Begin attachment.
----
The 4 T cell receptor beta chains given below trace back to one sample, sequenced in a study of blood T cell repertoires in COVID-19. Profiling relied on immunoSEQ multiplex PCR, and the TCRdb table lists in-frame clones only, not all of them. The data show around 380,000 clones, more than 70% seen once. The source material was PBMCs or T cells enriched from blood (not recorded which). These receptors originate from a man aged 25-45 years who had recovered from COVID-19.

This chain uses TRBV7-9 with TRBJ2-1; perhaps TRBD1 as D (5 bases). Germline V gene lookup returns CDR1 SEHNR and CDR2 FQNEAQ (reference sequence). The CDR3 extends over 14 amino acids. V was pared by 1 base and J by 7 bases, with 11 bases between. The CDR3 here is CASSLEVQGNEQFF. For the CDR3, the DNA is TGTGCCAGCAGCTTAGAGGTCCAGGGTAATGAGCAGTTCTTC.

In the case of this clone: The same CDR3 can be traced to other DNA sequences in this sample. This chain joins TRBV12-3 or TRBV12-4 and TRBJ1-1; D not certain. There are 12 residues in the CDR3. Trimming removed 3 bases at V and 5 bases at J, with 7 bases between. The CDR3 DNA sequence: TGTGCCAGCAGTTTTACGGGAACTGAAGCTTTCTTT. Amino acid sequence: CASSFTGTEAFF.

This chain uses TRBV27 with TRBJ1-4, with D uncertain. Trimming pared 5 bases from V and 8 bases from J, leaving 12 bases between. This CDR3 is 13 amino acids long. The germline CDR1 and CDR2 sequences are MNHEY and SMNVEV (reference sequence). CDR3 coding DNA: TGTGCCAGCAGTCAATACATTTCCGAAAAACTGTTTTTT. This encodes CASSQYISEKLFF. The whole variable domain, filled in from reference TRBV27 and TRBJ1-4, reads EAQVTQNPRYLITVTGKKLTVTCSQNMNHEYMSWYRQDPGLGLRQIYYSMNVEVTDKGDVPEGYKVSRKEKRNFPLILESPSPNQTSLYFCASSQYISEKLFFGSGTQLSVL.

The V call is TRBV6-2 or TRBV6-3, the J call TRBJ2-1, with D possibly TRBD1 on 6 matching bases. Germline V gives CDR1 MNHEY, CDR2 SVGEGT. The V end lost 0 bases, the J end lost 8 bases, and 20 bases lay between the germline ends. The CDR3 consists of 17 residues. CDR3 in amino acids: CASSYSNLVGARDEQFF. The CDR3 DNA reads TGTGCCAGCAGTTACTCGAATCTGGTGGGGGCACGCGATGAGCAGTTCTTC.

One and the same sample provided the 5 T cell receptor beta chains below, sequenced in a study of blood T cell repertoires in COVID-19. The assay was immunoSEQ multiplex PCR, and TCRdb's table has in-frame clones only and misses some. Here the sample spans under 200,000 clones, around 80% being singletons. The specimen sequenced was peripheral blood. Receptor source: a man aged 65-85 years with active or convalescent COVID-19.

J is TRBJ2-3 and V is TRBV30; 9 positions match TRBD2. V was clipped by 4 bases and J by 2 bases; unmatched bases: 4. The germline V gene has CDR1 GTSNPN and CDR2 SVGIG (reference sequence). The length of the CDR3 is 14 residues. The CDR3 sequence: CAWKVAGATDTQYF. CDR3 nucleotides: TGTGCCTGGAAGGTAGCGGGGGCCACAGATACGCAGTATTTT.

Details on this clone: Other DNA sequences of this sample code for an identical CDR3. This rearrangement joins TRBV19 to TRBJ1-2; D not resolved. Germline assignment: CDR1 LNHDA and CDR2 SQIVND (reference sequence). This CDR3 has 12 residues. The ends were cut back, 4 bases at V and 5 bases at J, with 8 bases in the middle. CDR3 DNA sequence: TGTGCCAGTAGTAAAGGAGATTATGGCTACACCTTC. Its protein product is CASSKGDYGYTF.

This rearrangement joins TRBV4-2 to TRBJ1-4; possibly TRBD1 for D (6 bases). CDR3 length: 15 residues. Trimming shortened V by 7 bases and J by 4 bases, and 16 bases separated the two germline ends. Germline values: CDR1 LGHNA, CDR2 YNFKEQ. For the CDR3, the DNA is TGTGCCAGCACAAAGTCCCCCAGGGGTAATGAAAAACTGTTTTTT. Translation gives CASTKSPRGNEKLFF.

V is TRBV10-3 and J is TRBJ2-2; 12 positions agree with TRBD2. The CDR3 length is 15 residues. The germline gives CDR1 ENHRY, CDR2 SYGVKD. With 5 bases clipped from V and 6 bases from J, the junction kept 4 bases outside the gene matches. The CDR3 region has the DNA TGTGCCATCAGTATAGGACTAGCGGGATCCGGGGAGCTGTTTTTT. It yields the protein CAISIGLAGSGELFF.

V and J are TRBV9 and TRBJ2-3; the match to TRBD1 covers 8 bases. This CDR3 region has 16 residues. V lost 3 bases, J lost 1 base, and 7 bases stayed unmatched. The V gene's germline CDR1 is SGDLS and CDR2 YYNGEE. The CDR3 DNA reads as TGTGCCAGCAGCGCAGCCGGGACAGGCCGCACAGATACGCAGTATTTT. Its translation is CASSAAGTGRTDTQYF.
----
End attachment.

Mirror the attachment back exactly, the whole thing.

The 4 T cell receptor beta chains given below trace back to one sample, sequenced in a study of blood T cell repertoires in COVID-19. Profiling relied on immunoSEQ multiplex PCR, and the TCRdb table lists in-frame clones only, not all of them. The data show around 380,000 clones, more than 70% seen once. The source material was PBMCs or T cells enriched from blood (not recorded which). These receptors originate from a man aged 25-45 years who had recovered from COVID-19.

This chain uses TRBV7-9 with TRBJ2-1; perhaps TRBD1 as D (5 bases). Germline V gene lookup returns CDR1 SEHNR and CDR2 FQNEAQ (reference sequence). The CDR3 extends over 14 amino acids. V was pared by 1 base and J by 7 bases, with 11 bases between. The CDR3 here is CASSLEVQGNEQFF. For the CDR3, the DNA is TGTGCCAGCAGCTTAGAGGTCCAGGGTAATGAGCAGTTCTTC.

In the case of this clone: The same CDR3 can be traced to other DNA sequences in this sample. This chain joins TRBV12-3 or TRBV12-4 and TRBJ1-1; D not certain. There are 12 residues in the CDR3. Trimming removed 3 bases at V and 5 bases at J, with 7 bases between. The CDR3 DNA sequence: TGTGCCAGCAGTTTTACGGGAACTGAAGCTTTCTTT. Amino acid sequence: CASSFTGTEAFF.

This chain uses TRBV27 with TRBJ1-4, with D uncertain. Trimming pared 5 bases from V and 8 bases from J, leaving 12 bases between. This CDR3 is 13 amino acids long. The germline CDR1 and CDR2 sequences are MNHEY and SMNVEV (reference sequence). CDR3 coding DNA: TGTGCCAGCAGTCAATACATTTCCGAAAAACTGTTTTTT. This encodes CASSQYISEKLFF. The whole variable domain, filled in from reference TRBV27 and TRBJ1-4, reads EAQVTQNPRYLITVTGKKLTVTCSQNMNHEYMSWYRQDPGLGLRQIYYSMNVEVTDKGDVPEGYKVSRKEKRNFPLILESPSPNQTSLYFCASSQYISEKLFFGSGTQLSVL.

The V call is TRBV6-2 or TRBV6-3, the J call TRBJ2-1, with D possibly TRBD1 on 6 matching bases. Germline V gives CDR1 MNHEY, CDR2 SVGEGT. The V end lost 0 bases, the J end lost 8 bases, and 20 bases lay between the germline ends. The CDR3 consists of 17 residues. CDR3 in amino acids: CASSYSNLVGARDEQFF. The CDR3 DNA reads TGTGCCAGCAGTTACTCGAATCTGGTGGGGGCACGCGATGAGCAGTTCTTC.

One and the same sample provided the 5 T cell receptor beta chains below, sequenced in a study of blood T cell repertoires in COVID-19. The assay was immunoSEQ multiplex PCR, and TCRdb's table has in-frame clones only and misses some. Here the sample spans under 200,000 clones, around 80% being singletons. The specimen sequenced was peripheral blood. Receptor source: a man aged 65-85 years with active or convalescent COVID-19.

J is TRBJ2-3 and V is TRBV30; 9 positions match TRBD2. V was clipped by 4 bases and J by 2 bases; unmatched bases: 4. The germline V gene has CDR1 GTSNPN and CDR2 SVGIG (reference sequence). The length of the CDR3 is 14 residues. The CDR3 sequence: CAWKVAGATDTQYF. CDR3 nucleotides: TGTGCCTGGAAGGTAGCGGGGGCCACAGATACGCAGTATTTT.

Details on this clone: Other DNA sequences of this sample code for an identical CDR3. This rearrangement joins TRBV19 to TRBJ1-2; D not resolved. Germline assignment: CDR1 LNHDA and CDR2 SQIVND (reference sequence). This CDR3 has 12 residues. The ends were cut back, 4 bases at V and 5 bases at J, with 8 bases in the middle. CDR3 DNA sequence: TGTGCCAGTAGTAAAGGAGATTATGGCTACACCTTC. Its protein product is CASSKGDYGYTF.

This rearrangement joins TRBV4-2 to TRBJ1-4; possibly TRBD1 for D (6 bases). CDR3 length: 15 residues. Trimming shortened V by 7 bases and J by 4 bases, and 16 bases separated the two germline ends. Germline values: CDR1 LGHNA, CDR2 YNFKEQ. For the CDR3, the DNA is TGTGCCAGCACAAAGTCCCCCAGGGGTAATGAAAAACTGTTTTTT. Translation gives CASTKSPRGNEKLFF.

V is TRBV10-3 and J is TRBJ2-2; 12 positions agree with TRBD2. The CDR3 length is 15 residues. The germline gives CDR1 ENHRY, CDR2 SYGVKD. With 5 bases clipped from V and 6 bases from J, the junction kept 4 bases outside the gene matches. The CDR3 region has the DNA TGTGCCATCAGTATAGGACTAGCGGGATCCGGGGAGCTGTTTTTT. It yields the protein CAISIGLAGSGELFF.

V and J are TRBV9 and TRBJ2-3; the match to TRBD1 covers 8 bases. This CDR3 region has 16 residues. V lost 3 bases, J lost 1 base, and 7 bases stayed unmatched. The V gene's germline CDR1 is SGDLS and CDR2 YYNGEE. The CDR3 DNA reads as TGTGCCAGCAGCGCAGCCGGGACAGGCCGCACAGATACGCAGTATTTT. Its translation is CASSAAGTGRTDTQYF.